Wednesday, December 15, 2010

It's tough being disillusioned

This is not the man I imagined.
That's all I kept thinking as I read "March" by Geraldine Brooks.
Brooks chronicles the experiences of Mr. March, father to Meg, Jo, Beth and Amy, husband of Marmee, largely absent character in one of my favorite works, Louisa May Alcott's "Little Women."
Perhaps that's the heart of the issue. If I hadn't felt such a connection to Alcott's characters maybe I wouldn't have been so bothered by the actions of Brooks'.
None of this is a knock against Brooks as a writer.  (More a knock against me as a reader!)  "March" won the 2006 Pulitzer Prize, and I can understand why.
Brooks paints a portrait of a complex man facing his own struggles as best he can.
Check out the readers guide here.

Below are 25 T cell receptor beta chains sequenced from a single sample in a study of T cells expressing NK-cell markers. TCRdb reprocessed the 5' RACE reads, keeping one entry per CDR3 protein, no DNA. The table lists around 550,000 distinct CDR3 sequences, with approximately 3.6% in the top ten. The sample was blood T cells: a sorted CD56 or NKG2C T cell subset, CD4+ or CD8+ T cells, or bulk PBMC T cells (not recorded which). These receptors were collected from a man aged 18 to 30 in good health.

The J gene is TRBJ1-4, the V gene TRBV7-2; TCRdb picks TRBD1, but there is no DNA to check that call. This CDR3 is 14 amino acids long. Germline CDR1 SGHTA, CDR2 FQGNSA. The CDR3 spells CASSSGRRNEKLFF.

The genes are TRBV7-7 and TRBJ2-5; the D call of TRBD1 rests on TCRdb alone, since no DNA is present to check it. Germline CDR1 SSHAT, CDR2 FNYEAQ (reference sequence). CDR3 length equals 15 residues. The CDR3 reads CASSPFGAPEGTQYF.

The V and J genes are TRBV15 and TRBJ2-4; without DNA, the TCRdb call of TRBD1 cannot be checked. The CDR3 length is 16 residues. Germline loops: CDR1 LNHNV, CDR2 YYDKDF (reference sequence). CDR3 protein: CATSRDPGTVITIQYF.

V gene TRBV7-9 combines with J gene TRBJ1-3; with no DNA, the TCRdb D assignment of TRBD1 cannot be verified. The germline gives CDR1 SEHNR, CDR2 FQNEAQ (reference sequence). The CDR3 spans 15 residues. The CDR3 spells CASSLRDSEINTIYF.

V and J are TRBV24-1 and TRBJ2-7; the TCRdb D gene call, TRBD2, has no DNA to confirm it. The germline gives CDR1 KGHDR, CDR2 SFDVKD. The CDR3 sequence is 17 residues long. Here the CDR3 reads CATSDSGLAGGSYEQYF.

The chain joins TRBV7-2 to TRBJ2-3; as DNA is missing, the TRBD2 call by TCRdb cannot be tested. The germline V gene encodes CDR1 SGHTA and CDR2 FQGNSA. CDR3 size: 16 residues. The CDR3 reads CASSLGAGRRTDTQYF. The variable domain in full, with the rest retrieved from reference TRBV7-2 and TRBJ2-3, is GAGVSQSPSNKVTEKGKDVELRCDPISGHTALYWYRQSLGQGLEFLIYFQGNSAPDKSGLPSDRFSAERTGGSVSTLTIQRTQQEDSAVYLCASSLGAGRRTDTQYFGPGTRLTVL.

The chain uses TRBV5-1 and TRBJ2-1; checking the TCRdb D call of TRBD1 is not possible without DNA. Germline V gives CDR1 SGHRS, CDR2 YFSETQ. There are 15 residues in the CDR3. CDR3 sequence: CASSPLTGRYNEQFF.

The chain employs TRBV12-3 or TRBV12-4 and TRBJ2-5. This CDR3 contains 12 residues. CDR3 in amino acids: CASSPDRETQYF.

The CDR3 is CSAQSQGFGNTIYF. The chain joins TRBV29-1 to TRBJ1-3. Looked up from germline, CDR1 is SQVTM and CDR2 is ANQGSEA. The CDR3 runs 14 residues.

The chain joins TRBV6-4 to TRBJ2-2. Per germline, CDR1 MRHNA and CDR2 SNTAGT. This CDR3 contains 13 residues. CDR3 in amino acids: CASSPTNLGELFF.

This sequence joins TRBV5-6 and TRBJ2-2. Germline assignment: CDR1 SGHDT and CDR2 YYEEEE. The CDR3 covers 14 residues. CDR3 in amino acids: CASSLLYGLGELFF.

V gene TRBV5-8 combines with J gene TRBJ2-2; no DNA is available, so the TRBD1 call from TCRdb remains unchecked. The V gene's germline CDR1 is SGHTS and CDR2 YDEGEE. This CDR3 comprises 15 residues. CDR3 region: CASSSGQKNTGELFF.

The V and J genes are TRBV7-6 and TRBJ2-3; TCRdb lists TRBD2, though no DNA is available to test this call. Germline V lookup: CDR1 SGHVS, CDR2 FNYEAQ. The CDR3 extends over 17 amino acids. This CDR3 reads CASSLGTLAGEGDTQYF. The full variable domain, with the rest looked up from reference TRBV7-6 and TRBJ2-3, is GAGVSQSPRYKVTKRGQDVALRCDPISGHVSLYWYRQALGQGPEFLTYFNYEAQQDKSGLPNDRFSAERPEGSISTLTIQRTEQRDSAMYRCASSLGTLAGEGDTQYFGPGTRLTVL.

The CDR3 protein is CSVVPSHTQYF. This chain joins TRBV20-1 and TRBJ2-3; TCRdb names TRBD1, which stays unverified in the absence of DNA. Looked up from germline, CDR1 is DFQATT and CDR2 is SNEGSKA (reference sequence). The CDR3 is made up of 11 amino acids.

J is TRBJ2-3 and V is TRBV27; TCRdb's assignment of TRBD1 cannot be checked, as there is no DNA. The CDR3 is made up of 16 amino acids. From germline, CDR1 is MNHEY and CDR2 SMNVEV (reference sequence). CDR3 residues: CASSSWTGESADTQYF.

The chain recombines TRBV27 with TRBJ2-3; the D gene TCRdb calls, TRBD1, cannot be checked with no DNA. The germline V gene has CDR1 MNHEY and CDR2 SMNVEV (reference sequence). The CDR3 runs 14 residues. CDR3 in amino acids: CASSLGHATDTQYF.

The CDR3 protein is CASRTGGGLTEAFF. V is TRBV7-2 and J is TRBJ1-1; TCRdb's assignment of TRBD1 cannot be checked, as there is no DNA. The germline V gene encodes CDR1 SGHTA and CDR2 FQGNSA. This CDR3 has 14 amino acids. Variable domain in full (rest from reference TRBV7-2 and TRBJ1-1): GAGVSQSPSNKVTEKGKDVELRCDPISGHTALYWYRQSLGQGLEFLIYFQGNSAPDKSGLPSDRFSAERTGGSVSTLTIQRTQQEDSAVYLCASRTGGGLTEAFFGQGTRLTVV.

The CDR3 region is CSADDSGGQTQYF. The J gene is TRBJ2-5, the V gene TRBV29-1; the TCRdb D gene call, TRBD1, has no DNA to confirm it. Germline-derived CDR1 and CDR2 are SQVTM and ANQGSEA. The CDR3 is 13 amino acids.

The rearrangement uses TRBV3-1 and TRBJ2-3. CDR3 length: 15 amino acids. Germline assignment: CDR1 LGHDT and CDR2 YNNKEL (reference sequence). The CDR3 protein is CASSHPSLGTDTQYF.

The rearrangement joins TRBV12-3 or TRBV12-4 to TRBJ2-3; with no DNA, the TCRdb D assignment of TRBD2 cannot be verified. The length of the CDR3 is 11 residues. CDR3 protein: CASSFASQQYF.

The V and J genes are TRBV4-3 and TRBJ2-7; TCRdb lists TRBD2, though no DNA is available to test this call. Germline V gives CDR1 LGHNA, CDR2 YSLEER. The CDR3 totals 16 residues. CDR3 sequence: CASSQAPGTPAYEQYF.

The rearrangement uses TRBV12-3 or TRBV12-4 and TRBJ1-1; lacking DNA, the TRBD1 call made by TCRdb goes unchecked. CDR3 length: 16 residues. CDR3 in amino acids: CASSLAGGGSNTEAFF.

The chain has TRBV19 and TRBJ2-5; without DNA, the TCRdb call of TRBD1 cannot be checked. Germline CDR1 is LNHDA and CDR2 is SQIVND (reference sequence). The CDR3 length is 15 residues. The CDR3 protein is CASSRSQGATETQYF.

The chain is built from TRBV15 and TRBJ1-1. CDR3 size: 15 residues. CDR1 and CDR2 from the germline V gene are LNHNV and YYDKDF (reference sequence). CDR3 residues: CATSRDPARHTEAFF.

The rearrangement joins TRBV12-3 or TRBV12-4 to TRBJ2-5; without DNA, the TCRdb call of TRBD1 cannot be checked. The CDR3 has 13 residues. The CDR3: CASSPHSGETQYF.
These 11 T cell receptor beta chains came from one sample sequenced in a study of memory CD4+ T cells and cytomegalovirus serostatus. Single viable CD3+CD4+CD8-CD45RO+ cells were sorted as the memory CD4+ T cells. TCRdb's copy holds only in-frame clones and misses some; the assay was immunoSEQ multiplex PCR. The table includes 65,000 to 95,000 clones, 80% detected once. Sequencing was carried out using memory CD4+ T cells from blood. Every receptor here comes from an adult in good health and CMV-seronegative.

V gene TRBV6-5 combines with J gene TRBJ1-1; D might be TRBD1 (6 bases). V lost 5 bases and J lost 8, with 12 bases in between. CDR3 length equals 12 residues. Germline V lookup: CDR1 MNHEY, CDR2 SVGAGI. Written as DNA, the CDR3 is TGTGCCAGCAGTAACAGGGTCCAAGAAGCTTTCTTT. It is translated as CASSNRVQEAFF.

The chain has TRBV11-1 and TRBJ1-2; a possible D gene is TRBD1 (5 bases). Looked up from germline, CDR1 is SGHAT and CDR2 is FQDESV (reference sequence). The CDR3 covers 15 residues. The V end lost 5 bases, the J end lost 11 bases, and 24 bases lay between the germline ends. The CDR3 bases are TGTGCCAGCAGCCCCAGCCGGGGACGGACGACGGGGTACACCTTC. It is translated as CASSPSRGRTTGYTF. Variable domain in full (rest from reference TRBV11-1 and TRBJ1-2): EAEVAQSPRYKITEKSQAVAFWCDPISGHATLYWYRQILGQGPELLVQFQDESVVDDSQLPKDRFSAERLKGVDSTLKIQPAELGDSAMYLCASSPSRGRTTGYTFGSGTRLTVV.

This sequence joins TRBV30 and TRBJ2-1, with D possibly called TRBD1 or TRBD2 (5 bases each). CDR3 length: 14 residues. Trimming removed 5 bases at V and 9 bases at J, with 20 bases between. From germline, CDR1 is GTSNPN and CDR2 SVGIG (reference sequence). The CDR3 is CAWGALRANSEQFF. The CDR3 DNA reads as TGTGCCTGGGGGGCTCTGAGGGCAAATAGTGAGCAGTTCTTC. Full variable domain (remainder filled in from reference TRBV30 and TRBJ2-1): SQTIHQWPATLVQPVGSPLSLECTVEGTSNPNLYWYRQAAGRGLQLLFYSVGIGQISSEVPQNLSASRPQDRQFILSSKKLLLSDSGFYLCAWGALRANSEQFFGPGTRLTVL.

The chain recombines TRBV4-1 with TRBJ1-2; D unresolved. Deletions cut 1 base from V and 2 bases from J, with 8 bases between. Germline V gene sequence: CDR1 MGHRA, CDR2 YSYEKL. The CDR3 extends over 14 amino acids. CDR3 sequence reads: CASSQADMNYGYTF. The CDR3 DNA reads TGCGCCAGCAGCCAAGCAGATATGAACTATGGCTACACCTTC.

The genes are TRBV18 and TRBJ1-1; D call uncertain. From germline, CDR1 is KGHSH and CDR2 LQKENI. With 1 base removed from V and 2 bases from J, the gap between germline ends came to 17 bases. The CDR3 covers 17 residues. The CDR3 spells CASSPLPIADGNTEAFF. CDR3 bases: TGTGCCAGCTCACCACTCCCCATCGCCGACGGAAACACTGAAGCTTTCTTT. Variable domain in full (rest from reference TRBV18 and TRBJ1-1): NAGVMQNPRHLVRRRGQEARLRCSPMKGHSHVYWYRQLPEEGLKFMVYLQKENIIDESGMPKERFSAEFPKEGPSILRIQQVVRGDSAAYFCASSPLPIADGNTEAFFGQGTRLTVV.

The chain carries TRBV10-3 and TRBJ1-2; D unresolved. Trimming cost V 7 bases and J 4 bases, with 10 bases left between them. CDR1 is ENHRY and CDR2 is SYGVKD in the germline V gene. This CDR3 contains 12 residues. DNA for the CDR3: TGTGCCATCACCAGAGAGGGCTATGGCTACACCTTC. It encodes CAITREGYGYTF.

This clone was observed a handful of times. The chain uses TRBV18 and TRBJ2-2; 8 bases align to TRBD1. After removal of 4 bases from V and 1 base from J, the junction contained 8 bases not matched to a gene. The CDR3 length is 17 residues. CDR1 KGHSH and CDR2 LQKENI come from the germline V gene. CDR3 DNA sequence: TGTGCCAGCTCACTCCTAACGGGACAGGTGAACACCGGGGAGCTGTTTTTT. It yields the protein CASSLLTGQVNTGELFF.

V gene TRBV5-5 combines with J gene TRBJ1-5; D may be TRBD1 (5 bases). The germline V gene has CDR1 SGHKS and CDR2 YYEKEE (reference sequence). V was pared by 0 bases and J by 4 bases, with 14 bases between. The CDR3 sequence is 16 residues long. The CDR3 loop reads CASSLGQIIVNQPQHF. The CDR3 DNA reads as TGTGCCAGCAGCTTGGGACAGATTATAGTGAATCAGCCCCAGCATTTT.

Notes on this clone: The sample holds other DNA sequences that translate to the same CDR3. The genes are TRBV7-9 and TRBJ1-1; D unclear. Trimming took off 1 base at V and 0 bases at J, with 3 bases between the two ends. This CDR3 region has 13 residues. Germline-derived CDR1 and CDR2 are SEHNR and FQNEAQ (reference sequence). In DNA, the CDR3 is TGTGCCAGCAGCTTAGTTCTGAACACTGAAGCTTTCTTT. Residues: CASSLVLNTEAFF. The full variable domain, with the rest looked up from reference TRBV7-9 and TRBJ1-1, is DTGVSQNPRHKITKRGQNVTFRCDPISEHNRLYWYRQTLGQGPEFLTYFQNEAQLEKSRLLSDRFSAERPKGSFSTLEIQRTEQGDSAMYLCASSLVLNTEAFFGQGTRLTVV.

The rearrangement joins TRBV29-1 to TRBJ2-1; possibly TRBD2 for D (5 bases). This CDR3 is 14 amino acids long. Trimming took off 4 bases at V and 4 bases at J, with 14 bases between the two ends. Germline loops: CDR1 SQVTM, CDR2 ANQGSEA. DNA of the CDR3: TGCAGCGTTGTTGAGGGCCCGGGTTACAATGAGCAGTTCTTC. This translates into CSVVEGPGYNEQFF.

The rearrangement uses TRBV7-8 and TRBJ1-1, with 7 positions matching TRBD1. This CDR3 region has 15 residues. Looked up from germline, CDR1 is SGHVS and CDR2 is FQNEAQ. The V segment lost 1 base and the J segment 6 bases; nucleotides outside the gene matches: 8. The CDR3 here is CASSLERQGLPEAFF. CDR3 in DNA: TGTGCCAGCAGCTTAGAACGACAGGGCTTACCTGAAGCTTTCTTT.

Does he give in to temptation when away from his wife? Does he have the courage to stop the torture of another? Does he have the fortitude to put his beliefs into action?
As he asks himself:
"And now, a year has passed since I undertook to go to war, and I wake every day, sweating, in the solitude of the seed store at Oak Landing, to a condition of uncertainty. More than months, more than miles, now stand between me and that passionate orator perched on his tree-stump pulpit. One day, I hope to go back. To my wife, to my girls, but also to the man of moral certainty that I was that day; that innocent man, who knew with such clear confidence exactly what it was he was meant to do."
But I couldn't stop thinking about what those Little Women were doing at home while March was facing his personal demons.And it was making me angry!
For me at least, favorite characters are best left alone. An author has crafted a moment in time, a chapter of someone's life if you will. A reader forms opinions and is left with perceptions and who wants those illusions to be dispelled?
Not me.

- Tricia Ambrose

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